The development and construction enterprises were companies affiliated to the two levels of govern ment (He Hongyu, 1993). At the beginning, district government made the decisions at the preparatory stage and was responsible in case of financial deficit. Later, following further economic reform and the real estate boom, although still carrying the governments' imprimatur ( Lü Junhua, 1993, II), developers were becoming independent, self-supporting business enterprises. Profit-making became the prior ity. More and more they assumed responsibility for the whole development process, and the govern ments stepped back from the stage and were only in charge of setting the regulations and, sharing profits.

Professionals8 were the designers in institutes of urban planning and architectural design. Renewal projects were generally planned and designed by various architectural design institutes under the de tailed planning guidelines drawn by City Planning Institute of Beijing. Like any other profit-oriented developments, the specific demands of developers restricted the creativity and performance of the project designers.

Generally speaking, the construction companies involved in housing renewal were low profile companies lacking in skilled labors and modern tools. Although in a few cases like Ju-er hutong, the aspiration of builders fine-tuned the design. The construction process was supervised by a project manager who coordinated with the developer, the project designers including architect and engineers, and ex perts from municipal quality control bureau.

The consumers were composed of three categories, the original residents, the new comers and their work-units. Many social critics had pointed out that the original residents were often in a very disad vantaged position in the renewal process. They had very few options: either to stay in low quality rehousing units on site or to move to the far peripheral settlements. Now that the renewal program would affect 40% of Beijingers living in the central urban area, they ought to have a more active role. The work-units of the newcomers were the most important consumers of the housing market. They directly funded the relocation of original residents (He Hongyu, 1993). However, being the end users, their needs were not sufficiently attended to justify the price they paid.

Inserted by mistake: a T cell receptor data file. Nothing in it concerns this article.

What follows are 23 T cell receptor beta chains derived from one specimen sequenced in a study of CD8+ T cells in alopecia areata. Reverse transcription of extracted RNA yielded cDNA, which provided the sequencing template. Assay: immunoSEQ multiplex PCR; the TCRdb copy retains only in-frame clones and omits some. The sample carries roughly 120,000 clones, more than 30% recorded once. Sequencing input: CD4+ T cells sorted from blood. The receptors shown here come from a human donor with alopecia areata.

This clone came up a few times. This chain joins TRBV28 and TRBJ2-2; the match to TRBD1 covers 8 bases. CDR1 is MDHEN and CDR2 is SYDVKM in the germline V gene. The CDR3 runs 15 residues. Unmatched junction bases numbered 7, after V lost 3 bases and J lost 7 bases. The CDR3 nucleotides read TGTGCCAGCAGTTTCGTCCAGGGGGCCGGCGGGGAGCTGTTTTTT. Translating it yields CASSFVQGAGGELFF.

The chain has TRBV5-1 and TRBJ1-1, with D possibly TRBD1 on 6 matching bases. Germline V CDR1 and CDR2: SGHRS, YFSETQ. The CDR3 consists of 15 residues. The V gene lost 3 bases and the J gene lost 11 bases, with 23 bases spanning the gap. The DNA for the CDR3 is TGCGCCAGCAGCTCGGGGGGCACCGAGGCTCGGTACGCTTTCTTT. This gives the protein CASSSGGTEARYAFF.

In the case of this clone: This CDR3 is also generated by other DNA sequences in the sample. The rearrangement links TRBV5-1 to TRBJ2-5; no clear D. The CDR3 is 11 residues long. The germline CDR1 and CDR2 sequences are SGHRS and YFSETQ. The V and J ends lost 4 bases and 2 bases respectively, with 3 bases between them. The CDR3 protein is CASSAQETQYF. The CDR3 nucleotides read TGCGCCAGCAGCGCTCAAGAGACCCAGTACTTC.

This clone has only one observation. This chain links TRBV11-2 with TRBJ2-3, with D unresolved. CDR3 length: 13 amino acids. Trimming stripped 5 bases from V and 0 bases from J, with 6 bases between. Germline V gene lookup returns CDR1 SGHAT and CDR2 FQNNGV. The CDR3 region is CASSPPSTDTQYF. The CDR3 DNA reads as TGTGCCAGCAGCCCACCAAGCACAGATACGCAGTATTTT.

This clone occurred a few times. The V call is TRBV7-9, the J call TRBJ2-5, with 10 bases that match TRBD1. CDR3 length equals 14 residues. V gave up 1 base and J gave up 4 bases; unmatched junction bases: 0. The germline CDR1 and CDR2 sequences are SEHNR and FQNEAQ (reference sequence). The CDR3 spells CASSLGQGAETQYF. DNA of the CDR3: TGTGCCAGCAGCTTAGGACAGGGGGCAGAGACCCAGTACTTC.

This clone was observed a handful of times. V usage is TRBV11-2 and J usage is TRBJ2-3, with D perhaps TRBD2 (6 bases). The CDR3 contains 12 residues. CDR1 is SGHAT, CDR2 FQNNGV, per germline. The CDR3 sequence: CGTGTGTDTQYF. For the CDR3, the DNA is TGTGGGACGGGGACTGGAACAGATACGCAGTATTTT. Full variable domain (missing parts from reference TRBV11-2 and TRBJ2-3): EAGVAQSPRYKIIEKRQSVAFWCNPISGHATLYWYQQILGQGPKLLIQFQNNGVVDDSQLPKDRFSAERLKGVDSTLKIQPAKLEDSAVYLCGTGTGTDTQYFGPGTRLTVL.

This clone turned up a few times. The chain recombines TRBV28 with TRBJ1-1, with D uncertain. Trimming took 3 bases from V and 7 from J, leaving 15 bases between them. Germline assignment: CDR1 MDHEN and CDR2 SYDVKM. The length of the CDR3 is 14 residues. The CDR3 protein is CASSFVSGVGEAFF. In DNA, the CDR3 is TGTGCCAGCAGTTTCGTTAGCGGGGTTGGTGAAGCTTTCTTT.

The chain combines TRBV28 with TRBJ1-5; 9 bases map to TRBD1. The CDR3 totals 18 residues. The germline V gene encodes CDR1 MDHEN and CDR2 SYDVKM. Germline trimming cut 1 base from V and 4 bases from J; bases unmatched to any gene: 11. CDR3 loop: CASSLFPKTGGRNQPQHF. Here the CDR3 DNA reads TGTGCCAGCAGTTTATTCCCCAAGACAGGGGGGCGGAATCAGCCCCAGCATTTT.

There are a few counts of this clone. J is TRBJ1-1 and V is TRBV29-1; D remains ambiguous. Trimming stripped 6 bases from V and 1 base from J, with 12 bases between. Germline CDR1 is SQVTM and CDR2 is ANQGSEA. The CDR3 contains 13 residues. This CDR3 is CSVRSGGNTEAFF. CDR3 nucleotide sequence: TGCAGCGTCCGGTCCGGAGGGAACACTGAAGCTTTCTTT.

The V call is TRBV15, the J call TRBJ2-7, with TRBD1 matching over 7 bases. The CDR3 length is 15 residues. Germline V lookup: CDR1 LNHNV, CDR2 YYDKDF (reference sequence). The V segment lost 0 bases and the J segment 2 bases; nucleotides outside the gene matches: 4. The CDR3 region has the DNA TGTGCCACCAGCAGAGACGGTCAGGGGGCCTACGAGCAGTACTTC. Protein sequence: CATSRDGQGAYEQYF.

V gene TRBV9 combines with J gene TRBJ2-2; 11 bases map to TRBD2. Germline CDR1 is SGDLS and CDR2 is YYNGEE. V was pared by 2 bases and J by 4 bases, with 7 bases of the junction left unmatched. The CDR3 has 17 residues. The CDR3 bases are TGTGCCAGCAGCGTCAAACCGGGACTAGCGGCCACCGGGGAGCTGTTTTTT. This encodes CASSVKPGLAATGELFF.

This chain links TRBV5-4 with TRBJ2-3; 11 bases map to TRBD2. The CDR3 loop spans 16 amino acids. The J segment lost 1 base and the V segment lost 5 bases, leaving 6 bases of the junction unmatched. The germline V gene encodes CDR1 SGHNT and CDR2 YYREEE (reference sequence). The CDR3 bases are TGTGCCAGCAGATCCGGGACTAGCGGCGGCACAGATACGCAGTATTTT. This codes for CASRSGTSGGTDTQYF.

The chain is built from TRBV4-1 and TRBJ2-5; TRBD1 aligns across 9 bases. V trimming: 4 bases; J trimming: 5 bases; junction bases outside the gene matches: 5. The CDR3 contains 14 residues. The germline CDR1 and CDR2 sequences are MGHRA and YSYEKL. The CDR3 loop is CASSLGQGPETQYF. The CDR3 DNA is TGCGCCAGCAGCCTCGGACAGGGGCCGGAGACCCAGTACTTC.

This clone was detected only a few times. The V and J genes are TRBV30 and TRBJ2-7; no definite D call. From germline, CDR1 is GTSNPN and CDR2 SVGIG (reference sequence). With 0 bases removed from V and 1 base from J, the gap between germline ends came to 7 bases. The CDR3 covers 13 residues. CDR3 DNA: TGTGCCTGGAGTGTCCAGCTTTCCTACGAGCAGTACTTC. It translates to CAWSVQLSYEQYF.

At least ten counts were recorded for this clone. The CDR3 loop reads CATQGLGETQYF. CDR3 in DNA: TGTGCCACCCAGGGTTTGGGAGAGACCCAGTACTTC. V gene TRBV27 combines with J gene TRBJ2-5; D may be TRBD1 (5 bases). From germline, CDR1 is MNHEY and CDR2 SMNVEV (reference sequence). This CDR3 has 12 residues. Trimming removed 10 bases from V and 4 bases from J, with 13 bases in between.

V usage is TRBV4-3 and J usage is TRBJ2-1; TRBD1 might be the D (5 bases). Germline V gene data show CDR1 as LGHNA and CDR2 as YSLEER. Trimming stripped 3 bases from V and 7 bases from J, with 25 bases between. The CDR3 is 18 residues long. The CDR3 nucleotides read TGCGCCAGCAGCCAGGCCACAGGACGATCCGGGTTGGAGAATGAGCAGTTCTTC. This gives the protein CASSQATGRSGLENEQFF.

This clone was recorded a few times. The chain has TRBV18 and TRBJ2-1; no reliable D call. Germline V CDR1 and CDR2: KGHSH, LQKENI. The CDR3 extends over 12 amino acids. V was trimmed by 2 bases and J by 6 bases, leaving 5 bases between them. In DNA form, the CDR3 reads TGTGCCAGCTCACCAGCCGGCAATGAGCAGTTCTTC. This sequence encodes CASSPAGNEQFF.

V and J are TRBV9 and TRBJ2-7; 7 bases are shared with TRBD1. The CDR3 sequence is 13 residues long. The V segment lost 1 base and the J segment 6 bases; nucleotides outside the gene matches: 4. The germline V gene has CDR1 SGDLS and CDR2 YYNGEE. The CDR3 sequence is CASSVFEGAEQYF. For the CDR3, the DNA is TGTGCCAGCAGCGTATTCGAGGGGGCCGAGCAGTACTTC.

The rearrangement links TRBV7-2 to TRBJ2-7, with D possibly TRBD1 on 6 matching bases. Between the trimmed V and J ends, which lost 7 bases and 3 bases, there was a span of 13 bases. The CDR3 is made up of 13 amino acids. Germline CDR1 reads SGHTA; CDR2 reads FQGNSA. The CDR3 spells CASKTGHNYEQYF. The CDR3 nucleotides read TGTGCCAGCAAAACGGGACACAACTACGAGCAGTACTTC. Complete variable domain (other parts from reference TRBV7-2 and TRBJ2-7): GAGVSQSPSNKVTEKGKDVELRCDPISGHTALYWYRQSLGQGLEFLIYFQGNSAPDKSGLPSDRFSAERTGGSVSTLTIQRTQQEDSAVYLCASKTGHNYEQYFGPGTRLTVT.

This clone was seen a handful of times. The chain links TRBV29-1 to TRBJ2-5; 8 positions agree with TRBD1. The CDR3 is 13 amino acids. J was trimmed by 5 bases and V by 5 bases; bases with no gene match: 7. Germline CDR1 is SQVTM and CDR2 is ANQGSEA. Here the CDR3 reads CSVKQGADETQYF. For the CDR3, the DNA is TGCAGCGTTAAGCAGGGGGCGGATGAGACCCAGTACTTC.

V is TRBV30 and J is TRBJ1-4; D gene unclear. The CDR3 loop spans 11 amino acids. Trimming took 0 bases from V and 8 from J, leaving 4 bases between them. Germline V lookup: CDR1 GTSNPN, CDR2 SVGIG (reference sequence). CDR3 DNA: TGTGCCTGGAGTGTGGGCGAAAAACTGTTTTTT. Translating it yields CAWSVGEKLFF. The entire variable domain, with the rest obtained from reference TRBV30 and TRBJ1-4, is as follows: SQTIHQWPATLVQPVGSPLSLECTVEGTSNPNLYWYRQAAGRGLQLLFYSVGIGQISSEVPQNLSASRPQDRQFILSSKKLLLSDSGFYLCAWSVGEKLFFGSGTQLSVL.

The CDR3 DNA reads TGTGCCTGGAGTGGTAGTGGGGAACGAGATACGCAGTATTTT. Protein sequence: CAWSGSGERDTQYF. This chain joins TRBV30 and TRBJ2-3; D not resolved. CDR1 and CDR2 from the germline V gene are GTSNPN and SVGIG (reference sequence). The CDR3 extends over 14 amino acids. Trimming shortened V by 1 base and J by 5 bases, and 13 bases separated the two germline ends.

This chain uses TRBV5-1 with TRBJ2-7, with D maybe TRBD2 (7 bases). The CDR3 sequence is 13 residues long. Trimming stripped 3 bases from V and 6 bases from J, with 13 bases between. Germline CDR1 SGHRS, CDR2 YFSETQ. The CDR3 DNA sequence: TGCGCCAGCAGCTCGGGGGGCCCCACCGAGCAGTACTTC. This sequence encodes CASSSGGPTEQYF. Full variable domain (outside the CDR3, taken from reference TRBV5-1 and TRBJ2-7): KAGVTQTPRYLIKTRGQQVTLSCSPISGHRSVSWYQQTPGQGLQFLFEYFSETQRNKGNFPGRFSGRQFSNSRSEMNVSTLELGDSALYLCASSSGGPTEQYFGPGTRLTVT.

The renewal program touches upon the political, economic, socio-cultural, environmental and techni cal aspects of society, on which each sector has its own expectation and concerns, which are often mutually conflicting. In this sense, housing renewal is a compromise among various interest groups. Next chapter will evaluate the program through case studies, in terms of identifying problems in the projects already implemented, and to discern the direction in the more recent proposed projects. Effort will also be made to identify the role each sector played in the process and the key issues of this program, which relate to the viability of projects in future stages.

1 A 1981 estimate showed that of 80% of total building production costs, labor accounted for only 7%, machinery 4%, miscellaneous 2%, and building materials 67%. The other 20% was for the administrative expenditures and taxes (McQuillan, 1985, p.19).

2 A measure used in ancient China.

3 Hutong was an Mongolian expression meaning "well".

4 There was a regulation that the parcels needed to be at least four hectares in size if it was for housing construction within the old city. The regulation was conceived to protect the city image because a lot of sporadic buildings had damaged the harmony of the area and infringed the master plan. This will be further discussed in Chapter Four.

5 In deed, many pieces of land allocated to individual work-units were not sufficiently used, and some factories which occupied large areas in the zone inbetween the Second and Third Ring Road were about to remove to far suburb. Thus the near suburb still had a big potential to be redeveloped. This will be further discussed in Chapter Five.

6 The remaining residents lived either in their private houses or in publicly owned houses. Those who lived in publicly owned houses worked for poor or small work units and/or had less powerful status in their work units. For them, it was very difficult to get access to the new developments.

7 There were about 400,000 households living in the dilapidated courtyard houses. To improve their housing standard to the average level of other communities, tens of billions of Yuan was needed (Huang Hui, 1991).

8 Actually, many government officials of various bureaus pertaining to city planning and housing management, were also experts in the field of city planning and architectural design, but here they represented the governments.